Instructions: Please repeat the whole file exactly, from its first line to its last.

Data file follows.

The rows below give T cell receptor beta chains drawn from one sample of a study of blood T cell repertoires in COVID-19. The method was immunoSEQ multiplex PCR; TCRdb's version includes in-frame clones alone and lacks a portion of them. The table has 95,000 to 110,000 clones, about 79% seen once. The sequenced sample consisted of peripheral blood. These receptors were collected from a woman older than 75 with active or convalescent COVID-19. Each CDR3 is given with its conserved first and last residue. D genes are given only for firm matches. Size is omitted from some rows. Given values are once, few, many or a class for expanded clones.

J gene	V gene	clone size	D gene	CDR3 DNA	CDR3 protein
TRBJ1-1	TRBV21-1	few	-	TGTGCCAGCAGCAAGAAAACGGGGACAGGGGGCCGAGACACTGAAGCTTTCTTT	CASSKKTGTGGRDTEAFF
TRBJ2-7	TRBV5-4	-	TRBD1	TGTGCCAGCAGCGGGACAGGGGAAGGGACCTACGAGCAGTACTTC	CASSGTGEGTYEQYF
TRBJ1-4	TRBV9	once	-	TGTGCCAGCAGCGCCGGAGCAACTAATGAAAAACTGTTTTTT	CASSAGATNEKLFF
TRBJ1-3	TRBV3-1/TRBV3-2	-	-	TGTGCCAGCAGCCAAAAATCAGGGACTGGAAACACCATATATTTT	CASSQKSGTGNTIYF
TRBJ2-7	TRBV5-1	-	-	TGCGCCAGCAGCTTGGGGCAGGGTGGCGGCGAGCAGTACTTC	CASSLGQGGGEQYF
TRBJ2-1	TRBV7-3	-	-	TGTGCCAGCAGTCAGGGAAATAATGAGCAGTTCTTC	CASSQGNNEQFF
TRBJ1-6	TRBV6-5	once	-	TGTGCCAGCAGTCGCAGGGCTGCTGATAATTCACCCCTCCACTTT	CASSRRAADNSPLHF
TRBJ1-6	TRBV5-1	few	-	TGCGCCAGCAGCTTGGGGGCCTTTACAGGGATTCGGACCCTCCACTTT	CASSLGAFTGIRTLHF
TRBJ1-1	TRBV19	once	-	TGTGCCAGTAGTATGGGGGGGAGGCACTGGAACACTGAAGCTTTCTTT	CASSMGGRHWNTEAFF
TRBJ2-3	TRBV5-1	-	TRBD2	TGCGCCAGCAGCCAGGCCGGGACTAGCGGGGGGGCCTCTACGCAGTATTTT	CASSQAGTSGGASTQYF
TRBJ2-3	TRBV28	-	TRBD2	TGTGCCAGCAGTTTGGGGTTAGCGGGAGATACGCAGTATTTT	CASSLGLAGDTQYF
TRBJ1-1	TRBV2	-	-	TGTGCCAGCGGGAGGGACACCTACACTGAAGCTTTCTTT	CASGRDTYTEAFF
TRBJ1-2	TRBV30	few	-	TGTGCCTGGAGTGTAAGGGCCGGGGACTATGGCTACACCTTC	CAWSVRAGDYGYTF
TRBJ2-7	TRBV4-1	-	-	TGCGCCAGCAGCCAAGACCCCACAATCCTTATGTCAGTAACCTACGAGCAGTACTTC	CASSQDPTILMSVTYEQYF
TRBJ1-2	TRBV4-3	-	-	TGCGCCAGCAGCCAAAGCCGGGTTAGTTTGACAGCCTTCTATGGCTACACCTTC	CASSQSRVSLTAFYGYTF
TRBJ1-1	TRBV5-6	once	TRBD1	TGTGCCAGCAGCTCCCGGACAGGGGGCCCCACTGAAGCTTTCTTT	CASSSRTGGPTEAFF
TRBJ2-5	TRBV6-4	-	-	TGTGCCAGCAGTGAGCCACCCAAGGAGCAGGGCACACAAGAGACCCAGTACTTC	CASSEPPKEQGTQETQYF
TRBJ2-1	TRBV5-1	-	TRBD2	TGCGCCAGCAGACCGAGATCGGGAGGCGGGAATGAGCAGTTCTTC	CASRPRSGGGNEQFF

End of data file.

The rows below give T cell receptor beta chains drawn from one sample of a study of blood T cell repertoires in COVID-19. The method was immunoSEQ multiplex PCR; TCRdb's version includes in-frame clones alone and lacks a portion of them. The table has 95,000 to 110,000 clones, about 79% seen once. The sequenced sample consisted of peripheral blood. These receptors were collected from a woman older than 75 with active or convalescent COVID-19. Each CDR3 is given with its conserved first and last residue. D genes are given only for firm matches. Size is omitted from some rows. Given values are once, few, many or a class for expanded clones.

J gene	V gene	clone size	D gene	CDR3 DNA	CDR3 protein
TRBJ1-1	TRBV21-1	few	-	TGTGCCAGCAGCAAGAAAACGGGGACAGGGGGCCGAGACACTGAAGCTTTCTTT	CASSKKTGTGGRDTEAFF
TRBJ2-7	TRBV5-4	-	TRBD1	TGTGCCAGCAGCGGGACAGGGGAAGGGACCTACGAGCAGTACTTC	CASSGTGEGTYEQYF
TRBJ1-4	TRBV9	once	-	TGTGCCAGCAGCGCCGGAGCAACTAATGAAAAACTGTTTTTT	CASSAGATNEKLFF
TRBJ1-3	TRBV3-1/TRBV3-2	-	-	TGTGCCAGCAGCCAAAAATCAGGGACTGGAAACACCATATATTTT	CASSQKSGTGNTIYF
TRBJ2-7	TRBV5-1	-	-	TGCGCCAGCAGCTTGGGGCAGGGTGGCGGCGAGCAGTACTTC	CASSLGQGGGEQYF
TRBJ2-1	TRBV7-3	-	-	TGTGCCAGCAGTCAGGGAAATAATGAGCAGTTCTTC	CASSQGNNEQFF
TRBJ1-6	TRBV6-5	once	-	TGTGCCAGCAGTCGCAGGGCTGCTGATAATTCACCCCTCCACTTT	CASSRRAADNSPLHF
TRBJ1-6	TRBV5-1	few	-	TGCGCCAGCAGCTTGGGGGCCTTTACAGGGATTCGGACCCTCCACTTT	CASSLGAFTGIRTLHF
TRBJ1-1	TRBV19	once	-	TGTGCCAGTAGTATGGGGGGGAGGCACTGGAACACTGAAGCTTTCTTT	CASSMGGRHWNTEAFF
TRBJ2-3	TRBV5-1	-	TRBD2	TGCGCCAGCAGCCAGGCCGGGACTAGCGGGGGGGCCTCTACGCAGTATTTT	CASSQAGTSGGASTQYF
TRBJ2-3	TRBV28	-	TRBD2	TGTGCCAGCAGTTTGGGGTTAGCGGGAGATACGCAGTATTTT	CASSLGLAGDTQYF
TRBJ1-1	TRBV2	-	-	TGTGCCAGCGGGAGGGACACCTACACTGAAGCTTTCTTT	CASGRDTYTEAFF
TRBJ1-2	TRBV30	few	-	TGTGCCTGGAGTGTAAGGGCCGGGGACTATGGCTACACCTTC	CAWSVRAGDYGYTF
TRBJ2-7	TRBV4-1	-	-	TGCGCCAGCAGCCAAGACCCCACAATCCTTATGTCAGTAACCTACGAGCAGTACTTC	CASSQDPTILMSVTYEQYF
TRBJ1-2	TRBV4-3	-	-	TGCGCCAGCAGCCAAAGCCGGGTTAGTTTGACAGCCTTCTATGGCTACACCTTC	CASSQSRVSLTAFYGYTF
TRBJ1-1	TRBV5-6	once	TRBD1	TGTGCCAGCAGCTCCCGGACAGGGGGCCCCACTGAAGCTTTCTTT	CASSSRTGGPTEAFF
TRBJ2-5	TRBV6-4	-	-	TGTGCCAGCAGTGAGCCACCCAAGGAGCAGGGCACACAAGAGACCCAGTACTTC	CASSEPPKEQGTQETQYF
TRBJ2-1	TRBV5-1	-	TRBD2	TGCGCCAGCAGACCGAGATCGGGAGGCGGGAATGAGCAGTTCTTC	CASRPRSGGGNEQFF